SVO Charles( English essayist, critic, poet.)
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Biography SVO Charles
Born February 10, 1775 in London. His father, John Lamb, served on the minor positions in the law firm of Samuel Salt. In eight years, Lamb was determined in a London school 'Shelter of Christ'. There ensuing friendship with ST Coleridge largely determine their future destiny of literature.
Leaving school at the fifteenth year of life, Lam worked as a clerk in various small firms to obtain in 1792 places in the East India Company, where he served for thirty-three years until retirement. For literary studies he remained only his leisure hours, but despite this, he managed to enter the circle of the most popular British essayist, was a wonderful storyteller, stories for children, a writer of poems and a master of fine epistolary genre.
Early writings Lema not foreshadowed his later achievements. The first published works saw the light in 1796 - four sonnets in the collection of poems on various subjects (Poems on Various Subjects), compiled by Coleridge. Two years later he made his first appearance as a writer, published a story Rosamund Gray (Rosamund Gray), and published several essays in the book blank verse (Blank Verse), drawn up jointly with Charles Lloyd, who patronized the Coleridge. One of these poems, the familiar old faces (The Old Familiar Faces), sounds very sad notes of sensitivity and strain is characteristic of many early writings Lema.
Worthy of mention are two literary ventures Lema, relating to the early period of his work, though, because he turned to the new genre. Two experiences in drama were not successful. The tragedy of John Vudvil (John Woodvil, 1801 or 1802) only appeared in the press and subjected to ridicule the reviewer in the 'Edinburgh Review'. Fars Mr. G... (Mr. H. ..) waited for performances on stage in 1806, but the prime minister was booed, and the author of the play complacently joined the public.
The situation started to straighten out since 1807, when they were published well-known stories from Shakespeare, written Lemom in collaboration with sister Mary (1764-1847). These stories were intended for children and represented a prose retelling of fourteen comedies and six tragedies of Shakespeare. All told the comedy Mary, according to several characteristics, the collection plan and its composition belonged primarily to her, although her name not mentioned in an edition in her lifetime. The success was confirmed in next year's publication of the book The English dramatic poets, contemporaries of Shakespeare (Specimens of the English Dramatic Poets Who Lived About the Time of Shakespeare).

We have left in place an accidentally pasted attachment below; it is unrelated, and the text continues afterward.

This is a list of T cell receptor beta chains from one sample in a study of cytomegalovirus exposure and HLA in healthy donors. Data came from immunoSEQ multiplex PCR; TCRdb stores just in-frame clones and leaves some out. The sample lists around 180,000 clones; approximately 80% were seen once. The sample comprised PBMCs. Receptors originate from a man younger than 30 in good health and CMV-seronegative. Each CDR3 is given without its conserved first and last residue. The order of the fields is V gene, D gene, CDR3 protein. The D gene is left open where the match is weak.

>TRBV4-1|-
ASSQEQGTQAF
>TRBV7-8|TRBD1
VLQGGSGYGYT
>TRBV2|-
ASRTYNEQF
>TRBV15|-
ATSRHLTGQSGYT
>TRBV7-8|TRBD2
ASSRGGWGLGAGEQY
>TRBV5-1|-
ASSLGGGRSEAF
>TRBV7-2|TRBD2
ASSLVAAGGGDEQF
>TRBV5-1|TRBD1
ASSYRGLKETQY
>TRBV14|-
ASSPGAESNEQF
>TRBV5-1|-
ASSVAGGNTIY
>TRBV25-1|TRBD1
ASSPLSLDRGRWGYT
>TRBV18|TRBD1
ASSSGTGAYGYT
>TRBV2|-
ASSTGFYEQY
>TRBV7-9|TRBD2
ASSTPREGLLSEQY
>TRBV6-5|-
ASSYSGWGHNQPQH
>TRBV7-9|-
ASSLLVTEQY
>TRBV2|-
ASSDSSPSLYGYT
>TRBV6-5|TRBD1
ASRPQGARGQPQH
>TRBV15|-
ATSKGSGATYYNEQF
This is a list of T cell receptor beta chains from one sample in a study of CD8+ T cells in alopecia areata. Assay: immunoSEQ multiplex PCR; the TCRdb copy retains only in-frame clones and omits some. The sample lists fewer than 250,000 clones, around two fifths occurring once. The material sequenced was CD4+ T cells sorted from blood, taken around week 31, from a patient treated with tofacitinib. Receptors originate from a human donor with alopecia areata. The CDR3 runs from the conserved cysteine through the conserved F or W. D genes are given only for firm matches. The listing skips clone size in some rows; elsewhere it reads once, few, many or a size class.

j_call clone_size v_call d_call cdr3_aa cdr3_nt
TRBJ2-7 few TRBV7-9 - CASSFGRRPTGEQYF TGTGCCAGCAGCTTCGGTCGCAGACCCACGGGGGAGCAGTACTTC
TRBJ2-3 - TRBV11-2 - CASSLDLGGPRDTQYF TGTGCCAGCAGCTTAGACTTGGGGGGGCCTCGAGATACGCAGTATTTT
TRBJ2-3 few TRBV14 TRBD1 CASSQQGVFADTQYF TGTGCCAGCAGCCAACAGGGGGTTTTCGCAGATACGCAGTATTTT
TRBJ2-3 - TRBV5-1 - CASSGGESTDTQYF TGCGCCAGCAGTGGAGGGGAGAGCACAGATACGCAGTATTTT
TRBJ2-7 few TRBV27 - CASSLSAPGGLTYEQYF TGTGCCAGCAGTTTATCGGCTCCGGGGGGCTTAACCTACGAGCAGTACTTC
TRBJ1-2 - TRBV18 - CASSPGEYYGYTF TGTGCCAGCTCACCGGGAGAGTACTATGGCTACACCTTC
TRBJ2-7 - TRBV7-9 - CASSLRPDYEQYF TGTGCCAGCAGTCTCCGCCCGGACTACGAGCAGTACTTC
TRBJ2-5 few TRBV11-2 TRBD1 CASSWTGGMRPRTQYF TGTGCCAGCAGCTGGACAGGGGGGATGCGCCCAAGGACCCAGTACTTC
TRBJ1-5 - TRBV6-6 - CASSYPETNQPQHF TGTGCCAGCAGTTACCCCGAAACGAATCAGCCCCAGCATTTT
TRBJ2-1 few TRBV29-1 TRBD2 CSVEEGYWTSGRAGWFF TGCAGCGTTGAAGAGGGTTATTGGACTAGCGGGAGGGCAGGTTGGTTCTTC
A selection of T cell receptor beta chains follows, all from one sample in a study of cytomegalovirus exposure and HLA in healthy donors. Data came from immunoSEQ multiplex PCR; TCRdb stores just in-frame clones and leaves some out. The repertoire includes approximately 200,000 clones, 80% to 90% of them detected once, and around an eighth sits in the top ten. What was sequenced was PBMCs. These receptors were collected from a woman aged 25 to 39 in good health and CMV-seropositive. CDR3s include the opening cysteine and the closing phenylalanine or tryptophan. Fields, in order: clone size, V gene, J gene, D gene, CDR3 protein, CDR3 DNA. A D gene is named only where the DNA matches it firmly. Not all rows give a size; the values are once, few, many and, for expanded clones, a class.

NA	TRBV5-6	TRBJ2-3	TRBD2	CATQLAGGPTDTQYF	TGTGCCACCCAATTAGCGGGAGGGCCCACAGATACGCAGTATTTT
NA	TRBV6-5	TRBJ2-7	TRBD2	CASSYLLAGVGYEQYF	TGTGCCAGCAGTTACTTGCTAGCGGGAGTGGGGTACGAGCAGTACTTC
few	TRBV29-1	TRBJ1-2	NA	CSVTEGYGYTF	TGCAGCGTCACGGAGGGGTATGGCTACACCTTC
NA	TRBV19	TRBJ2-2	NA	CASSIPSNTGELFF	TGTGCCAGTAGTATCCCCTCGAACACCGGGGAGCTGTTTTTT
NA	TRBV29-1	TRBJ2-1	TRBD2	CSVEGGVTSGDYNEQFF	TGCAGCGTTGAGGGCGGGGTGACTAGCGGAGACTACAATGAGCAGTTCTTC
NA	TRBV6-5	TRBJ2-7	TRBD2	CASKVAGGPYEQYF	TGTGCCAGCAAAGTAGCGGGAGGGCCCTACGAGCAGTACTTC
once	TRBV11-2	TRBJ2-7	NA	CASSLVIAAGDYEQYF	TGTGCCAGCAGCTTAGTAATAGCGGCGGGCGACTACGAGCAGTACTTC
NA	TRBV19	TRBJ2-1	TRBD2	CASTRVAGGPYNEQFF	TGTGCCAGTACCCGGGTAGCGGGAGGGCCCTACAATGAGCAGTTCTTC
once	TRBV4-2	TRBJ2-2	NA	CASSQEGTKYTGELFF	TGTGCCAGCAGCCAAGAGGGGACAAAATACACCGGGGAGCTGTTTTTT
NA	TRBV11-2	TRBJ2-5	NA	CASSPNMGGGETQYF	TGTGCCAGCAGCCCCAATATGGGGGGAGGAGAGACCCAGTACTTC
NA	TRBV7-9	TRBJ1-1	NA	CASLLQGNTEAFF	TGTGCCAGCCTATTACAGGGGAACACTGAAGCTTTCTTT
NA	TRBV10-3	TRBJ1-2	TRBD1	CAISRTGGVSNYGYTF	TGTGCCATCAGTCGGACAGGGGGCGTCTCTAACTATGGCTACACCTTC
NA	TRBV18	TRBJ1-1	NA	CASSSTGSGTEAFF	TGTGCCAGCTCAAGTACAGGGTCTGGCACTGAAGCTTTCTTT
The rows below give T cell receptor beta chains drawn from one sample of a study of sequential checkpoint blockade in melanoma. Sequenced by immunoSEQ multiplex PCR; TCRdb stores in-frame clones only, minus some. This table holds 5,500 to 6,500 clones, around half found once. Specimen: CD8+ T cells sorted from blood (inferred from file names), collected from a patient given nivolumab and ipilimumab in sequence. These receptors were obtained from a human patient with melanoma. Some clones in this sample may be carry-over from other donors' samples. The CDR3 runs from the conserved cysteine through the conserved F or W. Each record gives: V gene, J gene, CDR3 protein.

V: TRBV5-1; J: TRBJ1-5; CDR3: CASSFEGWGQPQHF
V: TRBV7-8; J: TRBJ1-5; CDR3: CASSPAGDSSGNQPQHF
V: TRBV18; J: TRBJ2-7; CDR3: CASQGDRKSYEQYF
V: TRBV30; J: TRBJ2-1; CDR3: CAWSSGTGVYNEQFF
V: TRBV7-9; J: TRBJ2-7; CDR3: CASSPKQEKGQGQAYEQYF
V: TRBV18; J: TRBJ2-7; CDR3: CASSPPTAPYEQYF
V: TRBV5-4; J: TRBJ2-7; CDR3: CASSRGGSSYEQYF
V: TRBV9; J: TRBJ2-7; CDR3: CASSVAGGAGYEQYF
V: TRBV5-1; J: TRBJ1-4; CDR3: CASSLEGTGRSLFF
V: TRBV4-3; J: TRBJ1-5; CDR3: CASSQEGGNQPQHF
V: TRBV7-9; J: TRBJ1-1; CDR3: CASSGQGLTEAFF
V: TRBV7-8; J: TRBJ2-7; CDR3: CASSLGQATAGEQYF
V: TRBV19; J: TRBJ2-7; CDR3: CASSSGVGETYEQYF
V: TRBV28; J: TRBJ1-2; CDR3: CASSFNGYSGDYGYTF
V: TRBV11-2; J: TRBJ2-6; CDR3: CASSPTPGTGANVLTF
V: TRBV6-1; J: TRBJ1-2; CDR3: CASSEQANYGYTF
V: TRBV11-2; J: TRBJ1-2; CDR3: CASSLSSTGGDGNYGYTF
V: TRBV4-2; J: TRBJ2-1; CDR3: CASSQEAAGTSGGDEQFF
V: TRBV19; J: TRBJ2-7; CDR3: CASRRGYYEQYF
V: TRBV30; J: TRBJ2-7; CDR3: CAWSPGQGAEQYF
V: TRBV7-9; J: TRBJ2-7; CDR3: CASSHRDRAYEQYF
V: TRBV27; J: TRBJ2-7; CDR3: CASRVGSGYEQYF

For non-specialists and the broad readership the most significant interest is another important achievement Lema - essay Essays Elie (Essays of Elia; rus. translated 1979). Almost all the essays first appeared in the magazine 'London Magazine' ( 'London Magazine') in 1820-1825, although some essays were published in 1810 and 1811 in the journal 'Reflector', the publication of Lee Hunt. It is worth noting that almost all of the best works Lema appeared after publication of the Collected Works (Works) in 1818. It seems that the peak in the genre of the essay he reached the publication of a collection of essays in 1823 by Elie. In 1833 came the additional volume, New Essays Elie (Last Essays of Elia), which along with later were placed the best essays from the first volume.
On retirement after the 1827 Lam left London, having left with his sister, first in Enfield, and then in Edmonton, where after a short illness, died Dec. 27, 1834.